How did Falls Township, Pennsylvania get it’s name? This page provides a brief history about the naming of Falls Township, Pennsylvania, the people who settled it, and the industry rising within it.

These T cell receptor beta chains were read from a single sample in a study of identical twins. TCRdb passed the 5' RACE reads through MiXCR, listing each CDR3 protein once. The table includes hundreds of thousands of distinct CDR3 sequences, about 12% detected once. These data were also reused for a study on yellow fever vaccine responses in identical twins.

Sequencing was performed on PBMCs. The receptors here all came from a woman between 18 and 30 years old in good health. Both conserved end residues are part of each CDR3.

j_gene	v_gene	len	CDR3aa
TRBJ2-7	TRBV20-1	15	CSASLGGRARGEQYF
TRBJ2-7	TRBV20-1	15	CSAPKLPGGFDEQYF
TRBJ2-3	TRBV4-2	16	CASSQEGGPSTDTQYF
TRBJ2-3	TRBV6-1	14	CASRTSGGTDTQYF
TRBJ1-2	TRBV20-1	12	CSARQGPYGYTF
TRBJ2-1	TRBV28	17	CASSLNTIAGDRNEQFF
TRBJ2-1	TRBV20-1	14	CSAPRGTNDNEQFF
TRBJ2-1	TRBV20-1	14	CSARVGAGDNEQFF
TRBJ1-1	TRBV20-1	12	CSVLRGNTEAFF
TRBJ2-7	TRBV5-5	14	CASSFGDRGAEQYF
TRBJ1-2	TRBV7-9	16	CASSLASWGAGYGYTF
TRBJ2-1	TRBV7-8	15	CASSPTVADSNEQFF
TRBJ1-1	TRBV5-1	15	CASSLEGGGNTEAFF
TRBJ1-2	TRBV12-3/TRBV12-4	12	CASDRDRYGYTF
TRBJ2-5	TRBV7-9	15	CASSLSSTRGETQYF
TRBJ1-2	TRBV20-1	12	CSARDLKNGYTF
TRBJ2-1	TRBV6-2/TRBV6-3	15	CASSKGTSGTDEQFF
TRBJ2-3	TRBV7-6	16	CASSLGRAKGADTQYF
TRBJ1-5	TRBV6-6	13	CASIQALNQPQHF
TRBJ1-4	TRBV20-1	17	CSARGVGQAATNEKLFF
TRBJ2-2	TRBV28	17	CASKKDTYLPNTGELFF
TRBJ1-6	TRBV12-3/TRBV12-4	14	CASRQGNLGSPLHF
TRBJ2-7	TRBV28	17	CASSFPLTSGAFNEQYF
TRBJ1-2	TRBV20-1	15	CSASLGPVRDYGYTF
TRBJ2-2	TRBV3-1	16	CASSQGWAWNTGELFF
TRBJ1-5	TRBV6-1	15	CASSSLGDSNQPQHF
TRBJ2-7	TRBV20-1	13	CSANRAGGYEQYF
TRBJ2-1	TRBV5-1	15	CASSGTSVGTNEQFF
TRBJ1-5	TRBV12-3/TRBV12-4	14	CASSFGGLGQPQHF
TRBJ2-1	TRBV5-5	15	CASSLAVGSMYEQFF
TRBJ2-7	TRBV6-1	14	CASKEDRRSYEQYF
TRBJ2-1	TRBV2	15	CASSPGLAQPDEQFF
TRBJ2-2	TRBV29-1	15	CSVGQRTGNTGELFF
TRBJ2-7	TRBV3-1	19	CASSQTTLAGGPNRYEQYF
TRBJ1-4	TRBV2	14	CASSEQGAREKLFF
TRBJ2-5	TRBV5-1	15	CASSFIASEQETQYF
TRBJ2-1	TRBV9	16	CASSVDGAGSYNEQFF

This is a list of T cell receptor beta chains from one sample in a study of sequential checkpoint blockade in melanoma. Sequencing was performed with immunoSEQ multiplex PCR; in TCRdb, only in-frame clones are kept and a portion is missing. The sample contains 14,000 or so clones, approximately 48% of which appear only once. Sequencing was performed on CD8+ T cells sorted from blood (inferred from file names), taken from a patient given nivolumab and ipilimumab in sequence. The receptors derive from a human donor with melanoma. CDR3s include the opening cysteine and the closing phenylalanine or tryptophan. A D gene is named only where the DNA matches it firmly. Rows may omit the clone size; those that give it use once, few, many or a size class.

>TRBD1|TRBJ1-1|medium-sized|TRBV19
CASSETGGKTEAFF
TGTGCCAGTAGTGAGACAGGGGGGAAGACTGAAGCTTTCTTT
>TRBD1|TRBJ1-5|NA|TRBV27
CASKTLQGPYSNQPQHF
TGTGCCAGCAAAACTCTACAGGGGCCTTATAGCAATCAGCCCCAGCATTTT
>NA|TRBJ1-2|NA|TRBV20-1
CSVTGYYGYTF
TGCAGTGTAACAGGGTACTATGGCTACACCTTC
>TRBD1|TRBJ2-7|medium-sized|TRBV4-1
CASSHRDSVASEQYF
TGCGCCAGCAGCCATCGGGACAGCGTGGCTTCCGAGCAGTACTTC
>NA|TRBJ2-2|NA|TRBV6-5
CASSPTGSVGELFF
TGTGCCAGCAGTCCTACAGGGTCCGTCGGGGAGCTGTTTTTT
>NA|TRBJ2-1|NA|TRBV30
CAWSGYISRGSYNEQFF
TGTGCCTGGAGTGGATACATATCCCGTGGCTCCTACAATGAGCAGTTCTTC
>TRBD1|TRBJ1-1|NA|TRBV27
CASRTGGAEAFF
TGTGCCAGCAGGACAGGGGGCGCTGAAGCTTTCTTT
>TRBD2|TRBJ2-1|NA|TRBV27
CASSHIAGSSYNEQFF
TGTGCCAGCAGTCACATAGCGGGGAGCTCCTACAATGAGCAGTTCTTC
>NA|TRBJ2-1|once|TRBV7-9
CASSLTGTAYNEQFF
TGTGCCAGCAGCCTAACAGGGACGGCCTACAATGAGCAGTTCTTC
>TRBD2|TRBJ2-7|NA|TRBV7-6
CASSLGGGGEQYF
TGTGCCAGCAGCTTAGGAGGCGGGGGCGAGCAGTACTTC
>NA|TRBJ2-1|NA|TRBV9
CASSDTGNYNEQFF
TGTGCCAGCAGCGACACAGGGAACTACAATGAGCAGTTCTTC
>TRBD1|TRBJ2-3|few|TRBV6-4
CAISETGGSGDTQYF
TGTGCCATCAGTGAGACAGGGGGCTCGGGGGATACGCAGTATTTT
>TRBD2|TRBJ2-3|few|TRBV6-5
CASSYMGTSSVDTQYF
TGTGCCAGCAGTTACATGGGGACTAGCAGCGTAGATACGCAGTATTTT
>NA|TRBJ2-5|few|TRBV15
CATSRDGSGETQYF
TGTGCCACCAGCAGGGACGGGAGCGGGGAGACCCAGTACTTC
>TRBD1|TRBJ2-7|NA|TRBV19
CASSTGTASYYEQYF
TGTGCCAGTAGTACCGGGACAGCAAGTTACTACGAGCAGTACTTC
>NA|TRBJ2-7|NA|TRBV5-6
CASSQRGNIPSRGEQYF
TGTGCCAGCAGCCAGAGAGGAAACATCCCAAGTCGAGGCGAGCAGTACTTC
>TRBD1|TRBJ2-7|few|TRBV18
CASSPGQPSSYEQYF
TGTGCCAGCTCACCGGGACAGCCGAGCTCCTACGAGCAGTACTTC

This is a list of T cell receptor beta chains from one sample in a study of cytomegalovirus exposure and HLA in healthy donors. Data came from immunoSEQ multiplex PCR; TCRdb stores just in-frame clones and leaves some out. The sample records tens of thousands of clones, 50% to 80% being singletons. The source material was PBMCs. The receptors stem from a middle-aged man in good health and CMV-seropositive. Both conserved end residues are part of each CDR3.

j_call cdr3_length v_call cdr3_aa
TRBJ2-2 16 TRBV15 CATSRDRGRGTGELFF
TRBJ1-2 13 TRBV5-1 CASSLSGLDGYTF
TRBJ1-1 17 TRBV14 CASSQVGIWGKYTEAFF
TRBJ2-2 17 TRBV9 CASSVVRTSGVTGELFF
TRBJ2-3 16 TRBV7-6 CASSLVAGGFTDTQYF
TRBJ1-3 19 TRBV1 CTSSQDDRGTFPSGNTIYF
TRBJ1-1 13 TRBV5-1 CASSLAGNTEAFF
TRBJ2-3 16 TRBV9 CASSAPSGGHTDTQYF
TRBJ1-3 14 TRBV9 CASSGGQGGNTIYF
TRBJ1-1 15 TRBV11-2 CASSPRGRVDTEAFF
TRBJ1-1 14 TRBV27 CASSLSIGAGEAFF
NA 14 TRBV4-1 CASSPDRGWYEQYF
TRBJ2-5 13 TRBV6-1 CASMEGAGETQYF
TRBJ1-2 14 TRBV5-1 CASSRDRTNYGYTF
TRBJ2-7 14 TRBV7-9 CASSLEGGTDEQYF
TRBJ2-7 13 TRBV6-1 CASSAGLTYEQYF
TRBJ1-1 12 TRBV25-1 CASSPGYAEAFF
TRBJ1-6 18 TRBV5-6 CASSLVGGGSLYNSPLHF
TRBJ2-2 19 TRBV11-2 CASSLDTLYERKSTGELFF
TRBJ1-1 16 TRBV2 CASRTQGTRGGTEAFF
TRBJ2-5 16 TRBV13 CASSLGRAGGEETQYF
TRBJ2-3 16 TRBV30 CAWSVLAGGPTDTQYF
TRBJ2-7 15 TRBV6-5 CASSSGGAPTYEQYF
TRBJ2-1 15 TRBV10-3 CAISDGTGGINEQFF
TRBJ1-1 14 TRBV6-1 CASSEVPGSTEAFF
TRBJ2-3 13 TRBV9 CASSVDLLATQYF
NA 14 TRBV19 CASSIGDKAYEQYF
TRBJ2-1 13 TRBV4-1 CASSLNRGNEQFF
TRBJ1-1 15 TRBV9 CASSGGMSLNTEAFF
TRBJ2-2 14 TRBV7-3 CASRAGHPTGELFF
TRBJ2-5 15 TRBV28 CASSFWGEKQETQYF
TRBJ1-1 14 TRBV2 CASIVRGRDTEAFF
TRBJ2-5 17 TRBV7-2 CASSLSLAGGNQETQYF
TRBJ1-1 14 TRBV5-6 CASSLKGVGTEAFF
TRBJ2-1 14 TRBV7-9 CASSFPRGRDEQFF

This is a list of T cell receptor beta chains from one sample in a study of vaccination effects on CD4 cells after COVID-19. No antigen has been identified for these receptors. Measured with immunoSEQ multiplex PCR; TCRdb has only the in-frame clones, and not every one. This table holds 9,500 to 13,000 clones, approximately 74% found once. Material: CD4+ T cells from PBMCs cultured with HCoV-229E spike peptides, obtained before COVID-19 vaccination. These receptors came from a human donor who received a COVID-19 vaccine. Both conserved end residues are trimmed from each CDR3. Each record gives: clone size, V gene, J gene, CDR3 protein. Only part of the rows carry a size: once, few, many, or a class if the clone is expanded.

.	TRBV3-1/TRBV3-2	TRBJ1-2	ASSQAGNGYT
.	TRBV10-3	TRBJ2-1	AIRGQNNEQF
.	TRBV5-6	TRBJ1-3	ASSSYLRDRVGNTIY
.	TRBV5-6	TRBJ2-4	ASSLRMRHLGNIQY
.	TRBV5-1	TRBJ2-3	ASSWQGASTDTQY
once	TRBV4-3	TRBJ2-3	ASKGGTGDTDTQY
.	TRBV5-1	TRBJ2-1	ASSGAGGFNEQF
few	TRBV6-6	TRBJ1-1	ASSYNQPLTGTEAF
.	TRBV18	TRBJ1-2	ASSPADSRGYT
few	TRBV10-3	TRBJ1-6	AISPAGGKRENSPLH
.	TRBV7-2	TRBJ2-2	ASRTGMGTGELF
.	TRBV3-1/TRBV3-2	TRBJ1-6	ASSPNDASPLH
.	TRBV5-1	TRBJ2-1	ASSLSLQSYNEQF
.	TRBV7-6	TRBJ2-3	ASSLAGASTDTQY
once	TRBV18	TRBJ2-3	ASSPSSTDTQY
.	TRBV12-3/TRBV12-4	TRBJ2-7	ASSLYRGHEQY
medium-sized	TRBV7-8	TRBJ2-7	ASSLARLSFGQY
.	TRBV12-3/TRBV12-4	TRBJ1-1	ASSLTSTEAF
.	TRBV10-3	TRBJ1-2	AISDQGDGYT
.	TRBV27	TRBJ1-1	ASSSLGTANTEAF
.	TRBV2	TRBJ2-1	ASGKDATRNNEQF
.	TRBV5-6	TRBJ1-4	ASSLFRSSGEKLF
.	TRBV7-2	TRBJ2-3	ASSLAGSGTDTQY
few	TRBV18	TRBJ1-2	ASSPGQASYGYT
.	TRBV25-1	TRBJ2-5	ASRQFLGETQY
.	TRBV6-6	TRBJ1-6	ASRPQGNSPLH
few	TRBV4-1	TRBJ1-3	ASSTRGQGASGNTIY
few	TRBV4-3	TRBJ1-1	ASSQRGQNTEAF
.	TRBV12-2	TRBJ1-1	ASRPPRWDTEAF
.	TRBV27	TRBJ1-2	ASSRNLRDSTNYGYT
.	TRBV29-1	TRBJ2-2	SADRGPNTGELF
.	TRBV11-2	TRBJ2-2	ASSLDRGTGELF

Falls Township is bounded northwest by Lower Makefield Township, northeast and southeast by Delaware River and southwest by Bristol and Middletown Townships. Falls was one of the townships laid out as a legal subdivision of the county by the commission appointed by the Court in 1692. This commission in their report left the name of this township blank, which seems a bit strange because, if there was any locality in the county well known by its name in provincial times it was the Falls of Delaware. Perhaps it was left blank with the expectation that William Penn, whose Manor of Pennsbury was included within the township lines, would himself suggest a name, but he did not do so. Falls was on the great wilderness thoroughfare between Manhattan and the lower Delaware Valley, traversed by the early Dutch, Swedes and English, and strangely enough the great avenues of travel today between the same points follow very closely the hilly broken trail of almost three centuries ago. The earliest settlers in Falls secured title to their land through treaties with resident bands of Indians, or else through Sir Edmund Andros, representative of the Duke of York, before William Penn came. The first definite knowledge we have of Falls is through the records of Peter Lindestrom, the Swedish engineer, sent out by his government to make surveys of New Sweden. His map and notes, made in 1654-1656, comprise the most valuable early documents extant on the Delaware River region. The territory around the Falls, he says, was called Sanckhickan by the Lenape Indians, a word which has been translated as “flint rock (or gunlock) at the end of the tide.” Sanek-hickan is also said to have been the Lenapes’ name for the Mohawk Indians as well as for gunlock, the association coming about in this wise: When they came down the river from the Mohawk Branch in their canoes, the Mohawk Indians brought with them muskets which they had bought from Manhattan traders, and the Mohawks with their guns were probably first seen by the Lenapes at Sanckhickan, hence the name. The English called the settlement they made in this same territory Crewcorne, probably derived from Crokehorn, Somersetshire, England. Here the first Court in the county was established. “Crookhorn” was a name given by Gilbert Wheeler to his public house at the old ferry. The district around Pennsbury is marked Sipaessinglandt on the Lindestrom map. This word is an Indian and Dutch combination, which has been freely translated to mean “the land of the plum trees.” The Indians may have found the wild plum plentiful there. Falls just escaped becoming a Swedish settlements. 1 At a meeting of the Court at Upland in November, 1677, Lawrence Cock, Israel Helm, Jonas Neelsen and twenty-two other Swedes from the Kingsessing, Wicaco and Shackamaxon districts presented a petition for permission “to settle together in a Towne att the west syde of this River Just below the faalls.” The Court consented to send “the Peticoners Petition to his honor, the governor,” but Governor Andros did not grant the petition because the land had not been bought from the Indians. In lieu of Swedes, therefore, the first permanent settlers were English Quakers, among the earliest being William Biles, William Darke, Lyonel Britany, William Yardley, James Harrison, Phineas Pemberton and William Beakes. One of William Penn’s early instructions to James Harrison and William Markham was to lay him out a “green towne” in the bend of the Delaware. The location was to be at the southeast end of the present village of Fallsington.